|Publication number||US5430969 A|
|Application number||US 08/162,953|
|Publication date||Jul 11, 1995|
|Filing date||Dec 8, 1993|
|Priority date||Dec 8, 1993|
|Also published as||CA2129809A1|
|Publication number||08162953, 162953, US 5430969 A, US 5430969A, US-A-5430969, US5430969 A, US5430969A|
|Inventors||Don Taylor, John Perdue|
|Original Assignee||Taylor; Don, Perdue; John|
|Export Citation||BiBTeX, EndNote, RefMan|
|Patent Citations (7), Referenced by (17), Classifications (5), Legal Events (5)|
|External Links: USPTO, USPTO Assignment, Espacenet|
The present invention relates to a protective hook and lure cover which mounts directly to a fishing rod.
As anyone who has handled a fishing rod will appreciate, the hook and lure at the end of the line when not in use presents a potential safety hazard. Most people engage the hook with one of the rod loops and tighten the line to prevent the hook from releasing from the rod. This is only marginally effective because the hook is not fully covered and further the hook has a tendency to release from the loop. Furthermore, many lures have a series of hooks which can not be effectively hidden by the rod in this manner.
Different proposals have been made to overcome the above problem. Examples of these proposals are shown in U.S. Pat. No. 5,056,256 issued Oct. 15, 1991 to Truax, U.S. Pat. No. 4,452,003 issued Jun. 15, 1984 to Deutsch, U.S. Pat. No. 4,831,772 issued May 23, 1989 to Gillespie, U.S. Pat. No. 2,993,293 issued Jul. 25, 1961 to Blout, U.S. Pat. No. 4,015,361 issued Apr. 5, 1977 to O'Reilly and U.S. Pat. No. 2,767,502 issued Oct. 23, 1956 to Reynolds.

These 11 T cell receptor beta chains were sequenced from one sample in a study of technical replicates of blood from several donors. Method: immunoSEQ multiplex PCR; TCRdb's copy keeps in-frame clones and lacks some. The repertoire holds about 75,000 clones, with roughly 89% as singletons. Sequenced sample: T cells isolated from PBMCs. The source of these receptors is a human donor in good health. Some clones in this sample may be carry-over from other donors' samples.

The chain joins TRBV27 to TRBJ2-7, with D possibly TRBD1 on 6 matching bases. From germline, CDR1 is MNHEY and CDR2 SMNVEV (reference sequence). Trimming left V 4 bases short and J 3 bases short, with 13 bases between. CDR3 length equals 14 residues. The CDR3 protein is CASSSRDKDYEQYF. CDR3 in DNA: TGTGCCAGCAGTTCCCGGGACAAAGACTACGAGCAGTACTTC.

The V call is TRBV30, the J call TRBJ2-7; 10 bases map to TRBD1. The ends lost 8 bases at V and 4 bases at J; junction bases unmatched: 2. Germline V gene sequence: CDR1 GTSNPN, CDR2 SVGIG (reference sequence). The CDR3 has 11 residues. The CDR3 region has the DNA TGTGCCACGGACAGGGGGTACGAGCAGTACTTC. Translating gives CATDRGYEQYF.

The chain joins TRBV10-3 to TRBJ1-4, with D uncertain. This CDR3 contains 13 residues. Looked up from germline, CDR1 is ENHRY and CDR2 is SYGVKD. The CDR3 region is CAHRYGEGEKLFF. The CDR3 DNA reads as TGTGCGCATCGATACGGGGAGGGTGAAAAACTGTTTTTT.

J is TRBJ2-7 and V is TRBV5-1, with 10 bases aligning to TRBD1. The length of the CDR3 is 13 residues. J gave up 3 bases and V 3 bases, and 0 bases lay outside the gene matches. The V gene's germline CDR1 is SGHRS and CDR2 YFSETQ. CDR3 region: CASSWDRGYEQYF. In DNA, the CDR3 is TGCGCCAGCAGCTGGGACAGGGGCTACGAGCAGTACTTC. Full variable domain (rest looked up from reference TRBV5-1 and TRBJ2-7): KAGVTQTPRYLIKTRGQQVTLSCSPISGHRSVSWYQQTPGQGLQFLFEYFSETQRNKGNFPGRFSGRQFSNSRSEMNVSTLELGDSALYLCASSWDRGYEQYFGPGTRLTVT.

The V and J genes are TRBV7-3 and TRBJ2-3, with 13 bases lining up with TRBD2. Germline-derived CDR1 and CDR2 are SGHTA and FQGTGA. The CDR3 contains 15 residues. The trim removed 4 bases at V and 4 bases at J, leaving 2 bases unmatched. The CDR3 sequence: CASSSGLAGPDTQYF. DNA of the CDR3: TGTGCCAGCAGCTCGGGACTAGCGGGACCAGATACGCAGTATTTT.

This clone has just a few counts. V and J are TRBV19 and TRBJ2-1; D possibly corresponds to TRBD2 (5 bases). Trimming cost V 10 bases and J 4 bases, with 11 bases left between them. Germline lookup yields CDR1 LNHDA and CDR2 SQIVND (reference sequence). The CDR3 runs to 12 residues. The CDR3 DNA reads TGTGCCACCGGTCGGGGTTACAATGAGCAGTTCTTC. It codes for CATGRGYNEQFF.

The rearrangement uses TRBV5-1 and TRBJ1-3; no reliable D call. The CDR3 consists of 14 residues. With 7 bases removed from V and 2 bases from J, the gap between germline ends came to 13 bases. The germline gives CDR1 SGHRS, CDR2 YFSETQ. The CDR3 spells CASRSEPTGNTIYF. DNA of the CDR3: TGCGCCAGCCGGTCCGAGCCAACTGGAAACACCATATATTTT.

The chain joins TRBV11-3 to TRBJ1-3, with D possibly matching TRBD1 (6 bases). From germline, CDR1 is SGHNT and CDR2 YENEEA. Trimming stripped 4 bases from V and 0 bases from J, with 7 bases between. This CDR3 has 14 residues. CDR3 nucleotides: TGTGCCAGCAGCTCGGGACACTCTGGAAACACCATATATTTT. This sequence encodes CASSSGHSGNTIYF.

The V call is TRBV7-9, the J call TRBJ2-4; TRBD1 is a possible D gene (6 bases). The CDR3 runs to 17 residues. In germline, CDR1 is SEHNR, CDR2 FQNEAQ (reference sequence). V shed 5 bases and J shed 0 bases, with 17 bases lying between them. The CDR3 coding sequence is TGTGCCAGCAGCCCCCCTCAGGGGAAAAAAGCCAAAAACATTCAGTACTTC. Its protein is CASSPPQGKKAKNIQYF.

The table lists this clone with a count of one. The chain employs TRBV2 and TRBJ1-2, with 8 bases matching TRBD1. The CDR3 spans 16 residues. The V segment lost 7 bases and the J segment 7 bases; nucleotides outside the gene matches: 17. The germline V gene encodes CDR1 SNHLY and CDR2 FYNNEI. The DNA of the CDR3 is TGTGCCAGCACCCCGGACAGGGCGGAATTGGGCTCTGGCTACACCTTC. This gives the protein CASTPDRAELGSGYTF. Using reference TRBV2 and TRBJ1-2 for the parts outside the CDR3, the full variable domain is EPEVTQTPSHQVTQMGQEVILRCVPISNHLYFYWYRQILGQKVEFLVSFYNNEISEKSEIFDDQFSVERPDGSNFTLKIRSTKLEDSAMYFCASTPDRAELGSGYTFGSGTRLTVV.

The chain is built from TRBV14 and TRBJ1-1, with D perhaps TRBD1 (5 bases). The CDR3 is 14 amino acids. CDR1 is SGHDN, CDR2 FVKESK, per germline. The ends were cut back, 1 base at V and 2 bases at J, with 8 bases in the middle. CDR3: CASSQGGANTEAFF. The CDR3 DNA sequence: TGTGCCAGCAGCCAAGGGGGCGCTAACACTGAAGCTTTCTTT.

The Gillespie, Deutsch, Blout, Reynolds and O'Reilly constructions are all in the form of box-like structures which must be opened to insert the hook and/or lure and which must then be snapped shut in order to trap the hook and/or lure in position. This can be particularly awkward if the user has only one hand free to both place the hook in position and to open and close the hook container.
The O'Reilly and Gillespie structures require a separate attachment piece to first be fitted to the rod with the hook container then securing to that separate attachment piece.
The Blout structure has a clip located on one side of the rod with the clip being normally closed but being bendable to an open position to fit around the rod. Again, this is awkward to mount to the rod, particularly when only one hand is available.
In the Reynolds construction, the hook and lure container must be held open after the hook and lure are inserted and the container snaps closed directly around the rod to hold it in position. Again, this is an awkward operation.
In the Deutsch construction, a separate side clip is provided which attaches to one of the line loops on the rod. The attachment of the container in this particular case is relatively simple, however it places stress on the weakest part of the rod, i.e. at the loop.
The Truax construction comprises an open ended housing for receiving hooks and lures. The fitting of the hooks and lures into this open ended housing would appear to be much simpler than what is required in the other prior art references referred to above.
Truax shows two different ways of mounting the container to a fishing rod. One of those methods requires the use of VELCRO™ fasteners provided on both the rod and to the inside of the housing. The other of those methods uses a series of clips spaced from one another at different locations around the container housing. The clips vary in size for fitting with various different rod diameters. Two of the clips are located about 90° from the line fitting slot of the Truax housing and if either of these clips are used, the housing sits off to one side of the rod where it is readily exposed to be jarred from the rod.